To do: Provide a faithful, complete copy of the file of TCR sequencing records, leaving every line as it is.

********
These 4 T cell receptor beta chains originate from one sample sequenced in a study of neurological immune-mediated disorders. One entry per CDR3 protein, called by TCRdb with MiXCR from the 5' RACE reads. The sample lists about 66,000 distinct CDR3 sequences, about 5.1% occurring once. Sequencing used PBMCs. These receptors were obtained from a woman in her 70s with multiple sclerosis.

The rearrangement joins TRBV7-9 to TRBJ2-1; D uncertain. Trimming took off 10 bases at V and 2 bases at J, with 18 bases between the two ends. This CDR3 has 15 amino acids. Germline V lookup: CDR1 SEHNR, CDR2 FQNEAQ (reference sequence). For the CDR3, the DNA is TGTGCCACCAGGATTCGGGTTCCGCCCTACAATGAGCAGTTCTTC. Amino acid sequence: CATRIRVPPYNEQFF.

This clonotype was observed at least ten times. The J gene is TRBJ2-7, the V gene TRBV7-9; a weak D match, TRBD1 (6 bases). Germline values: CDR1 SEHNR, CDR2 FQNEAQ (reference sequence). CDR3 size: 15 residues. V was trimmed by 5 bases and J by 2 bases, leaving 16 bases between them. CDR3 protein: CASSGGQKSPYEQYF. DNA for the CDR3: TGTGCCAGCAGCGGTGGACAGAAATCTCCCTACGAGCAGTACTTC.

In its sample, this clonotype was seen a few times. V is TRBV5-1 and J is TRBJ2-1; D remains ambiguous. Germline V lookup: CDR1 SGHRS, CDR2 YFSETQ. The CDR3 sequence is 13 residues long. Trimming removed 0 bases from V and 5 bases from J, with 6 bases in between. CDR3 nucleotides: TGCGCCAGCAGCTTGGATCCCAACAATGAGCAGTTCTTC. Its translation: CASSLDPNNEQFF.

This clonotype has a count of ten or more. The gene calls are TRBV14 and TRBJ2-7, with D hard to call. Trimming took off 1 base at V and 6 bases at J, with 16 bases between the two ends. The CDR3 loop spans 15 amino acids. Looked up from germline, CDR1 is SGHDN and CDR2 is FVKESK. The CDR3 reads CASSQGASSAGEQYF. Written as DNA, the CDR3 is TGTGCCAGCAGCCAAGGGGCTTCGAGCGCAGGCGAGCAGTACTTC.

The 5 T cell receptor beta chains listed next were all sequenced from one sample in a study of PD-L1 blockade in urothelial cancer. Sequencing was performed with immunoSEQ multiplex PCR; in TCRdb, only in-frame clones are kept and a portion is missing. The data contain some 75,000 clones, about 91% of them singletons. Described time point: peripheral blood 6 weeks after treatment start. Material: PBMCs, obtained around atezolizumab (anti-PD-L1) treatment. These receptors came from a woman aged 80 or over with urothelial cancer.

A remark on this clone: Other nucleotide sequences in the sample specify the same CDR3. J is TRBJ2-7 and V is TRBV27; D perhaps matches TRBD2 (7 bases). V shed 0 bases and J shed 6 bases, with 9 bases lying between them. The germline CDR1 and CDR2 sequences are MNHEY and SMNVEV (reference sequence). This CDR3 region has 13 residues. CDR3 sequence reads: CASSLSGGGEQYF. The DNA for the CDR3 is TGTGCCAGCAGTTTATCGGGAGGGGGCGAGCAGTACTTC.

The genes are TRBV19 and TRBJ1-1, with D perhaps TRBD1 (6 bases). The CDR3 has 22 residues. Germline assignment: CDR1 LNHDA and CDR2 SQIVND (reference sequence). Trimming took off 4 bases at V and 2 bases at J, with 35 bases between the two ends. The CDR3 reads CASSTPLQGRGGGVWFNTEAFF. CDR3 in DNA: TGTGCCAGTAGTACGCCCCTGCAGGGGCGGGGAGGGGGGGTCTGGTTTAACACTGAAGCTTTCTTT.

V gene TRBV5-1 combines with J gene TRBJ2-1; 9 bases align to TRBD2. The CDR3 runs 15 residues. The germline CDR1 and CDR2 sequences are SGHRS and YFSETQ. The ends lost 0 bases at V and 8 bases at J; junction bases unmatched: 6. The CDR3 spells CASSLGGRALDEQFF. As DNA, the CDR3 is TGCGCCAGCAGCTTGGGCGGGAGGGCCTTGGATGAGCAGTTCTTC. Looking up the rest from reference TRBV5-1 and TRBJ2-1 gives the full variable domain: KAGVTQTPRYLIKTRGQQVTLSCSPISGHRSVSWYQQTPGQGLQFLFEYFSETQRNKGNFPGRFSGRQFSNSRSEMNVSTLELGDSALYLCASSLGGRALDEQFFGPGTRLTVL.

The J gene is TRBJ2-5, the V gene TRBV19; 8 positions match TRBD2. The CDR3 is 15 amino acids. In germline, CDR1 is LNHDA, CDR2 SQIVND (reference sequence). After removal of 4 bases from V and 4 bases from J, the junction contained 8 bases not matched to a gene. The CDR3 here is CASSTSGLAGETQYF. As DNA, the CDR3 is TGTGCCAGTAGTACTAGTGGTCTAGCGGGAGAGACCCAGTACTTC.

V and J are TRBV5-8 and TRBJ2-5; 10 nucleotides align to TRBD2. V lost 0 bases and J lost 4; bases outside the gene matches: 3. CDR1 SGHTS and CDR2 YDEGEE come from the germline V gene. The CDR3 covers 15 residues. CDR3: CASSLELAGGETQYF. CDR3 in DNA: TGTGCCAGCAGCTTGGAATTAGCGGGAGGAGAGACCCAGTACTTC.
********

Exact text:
These 4 T cell receptor beta chains originate from one sample sequenced in a study of neurological immune-mediated disorders. One entry per CDR3 protein, called by TCRdb with MiXCR from the 5' RACE reads. The sample lists about 66,000 distinct CDR3 sequences, about 5.1% occurring once. Sequencing used PBMCs. These receptors were obtained from a woman in her 70s with multiple sclerosis.

The rearrangement joins TRBV7-9 to TRBJ2-1; D uncertain. Trimming took off 10 bases at V and 2 bases at J, with 18 bases between the two ends. This CDR3 has 15 amino acids. Germline V lookup: CDR1 SEHNR, CDR2 FQNEAQ (reference sequence). For the CDR3, the DNA is TGTGCCACCAGGATTCGGGTTCCGCCCTACAATGAGCAGTTCTTC. Amino acid sequence: CATRIRVPPYNEQFF.

This clonotype was observed at least ten times. The J gene is TRBJ2-7, the V gene TRBV7-9; a weak D match, TRBD1 (6 bases). Germline values: CDR1 SEHNR, CDR2 FQNEAQ (reference sequence). CDR3 size: 15 residues. V was trimmed by 5 bases and J by 2 bases, leaving 16 bases between them. CDR3 protein: CASSGGQKSPYEQYF. DNA for the CDR3: TGTGCCAGCAGCGGTGGACAGAAATCTCCCTACGAGCAGTACTTC.

In its sample, this clonotype was seen a few times. V is TRBV5-1 and J is TRBJ2-1; D remains ambiguous. Germline V lookup: CDR1 SGHRS, CDR2 YFSETQ. The CDR3 sequence is 13 residues long. Trimming removed 0 bases from V and 5 bases from J, with 6 bases in between. CDR3 nucleotides: TGCGCCAGCAGCTTGGATCCCAACAATGAGCAGTTCTTC. Its translation: CASSLDPNNEQFF.

This clonotype has a count of ten or more. The gene calls are TRBV14 and TRBJ2-7, with D hard to call. Trimming took off 1 base at V and 6 bases at J, with 16 bases between the two ends. The CDR3 loop spans 15 amino acids. Looked up from germline, CDR1 is SGHDN and CDR2 is FVKESK. The CDR3 reads CASSQGASSAGEQYF. Written as DNA, the CDR3 is TGTGCCAGCAGCCAAGGGGCTTCGAGCGCAGGCGAGCAGTACTTC.

The 5 T cell receptor beta chains listed next were all sequenced from one sample in a study of PD-L1 blockade in urothelial cancer. Sequencing was performed with immunoSEQ multiplex PCR; in TCRdb, only in-frame clones are kept and a portion is missing. The data contain some 75,000 clones, about 91% of them singletons. Described time point: peripheral blood 6 weeks after treatment start. Material: PBMCs, obtained around atezolizumab (anti-PD-L1) treatment. These receptors came from a woman aged 80 or over with urothelial cancer.

A remark on this clone: Other nucleotide sequences in the sample specify the same CDR3. J is TRBJ2-7 and V is TRBV27; D perhaps matches TRBD2 (7 bases). V shed 0 bases and J shed 6 bases, with 9 bases lying between them. The germline CDR1 and CDR2 sequences are MNHEY and SMNVEV (reference sequence). This CDR3 region has 13 residues. CDR3 sequence reads: CASSLSGGGEQYF. The DNA for the CDR3 is TGTGCCAGCAGTTTATCGGGAGGGGGCGAGCAGTACTTC.

The genes are TRBV19 and TRBJ1-1, with D perhaps TRBD1 (6 bases). The CDR3 has 22 residues. Germline assignment: CDR1 LNHDA and CDR2 SQIVND (reference sequence). Trimming took off 4 bases at V and 2 bases at J, with 35 bases between the two ends. The CDR3 reads CASSTPLQGRGGGVWFNTEAFF. CDR3 in DNA: TGTGCCAGTAGTACGCCCCTGCAGGGGCGGGGAGGGGGGGTCTGGTTTAACACTGAAGCTTTCTTT.

V gene TRBV5-1 combines with J gene TRBJ2-1; 9 bases align to TRBD2. The CDR3 runs 15 residues. The germline CDR1 and CDR2 sequences are SGHRS and YFSETQ. The ends lost 0 bases at V and 8 bases at J; junction bases unmatched: 6. The CDR3 spells CASSLGGRALDEQFF. As DNA, the CDR3 is TGCGCCAGCAGCTTGGGCGGGAGGGCCTTGGATGAGCAGTTCTTC. Looking up the rest from reference TRBV5-1 and TRBJ2-1 gives the full variable domain: KAGVTQTPRYLIKTRGQQVTLSCSPISGHRSVSWYQQTPGQGLQFLFEYFSETQRNKGNFPGRFSGRQFSNSRSEMNVSTLELGDSALYLCASSLGGRALDEQFFGPGTRLTVL.

The J gene is TRBJ2-5, the V gene TRBV19; 8 positions match TRBD2. The CDR3 is 15 amino acids. In germline, CDR1 is LNHDA, CDR2 SQIVND (reference sequence). After removal of 4 bases from V and 4 bases from J, the junction contained 8 bases not matched to a gene. The CDR3 here is CASSTSGLAGETQYF. As DNA, the CDR3 is TGTGCCAGTAGTACTAGTGGTCTAGCGGGAGAGACCCAGTACTTC.

V and J are TRBV5-8 and TRBJ2-5; 10 nucleotides align to TRBD2. V lost 0 bases and J lost 4; bases outside the gene matches: 3. CDR1 SGHTS and CDR2 YDEGEE come from the germline V gene. The CDR3 covers 15 residues. CDR3: CASSLELAGGETQYF. CDR3 in DNA: TGTGCCAGCAGCTTGGAATTAGCGGGAGGAGAGACCCAGTACTTC.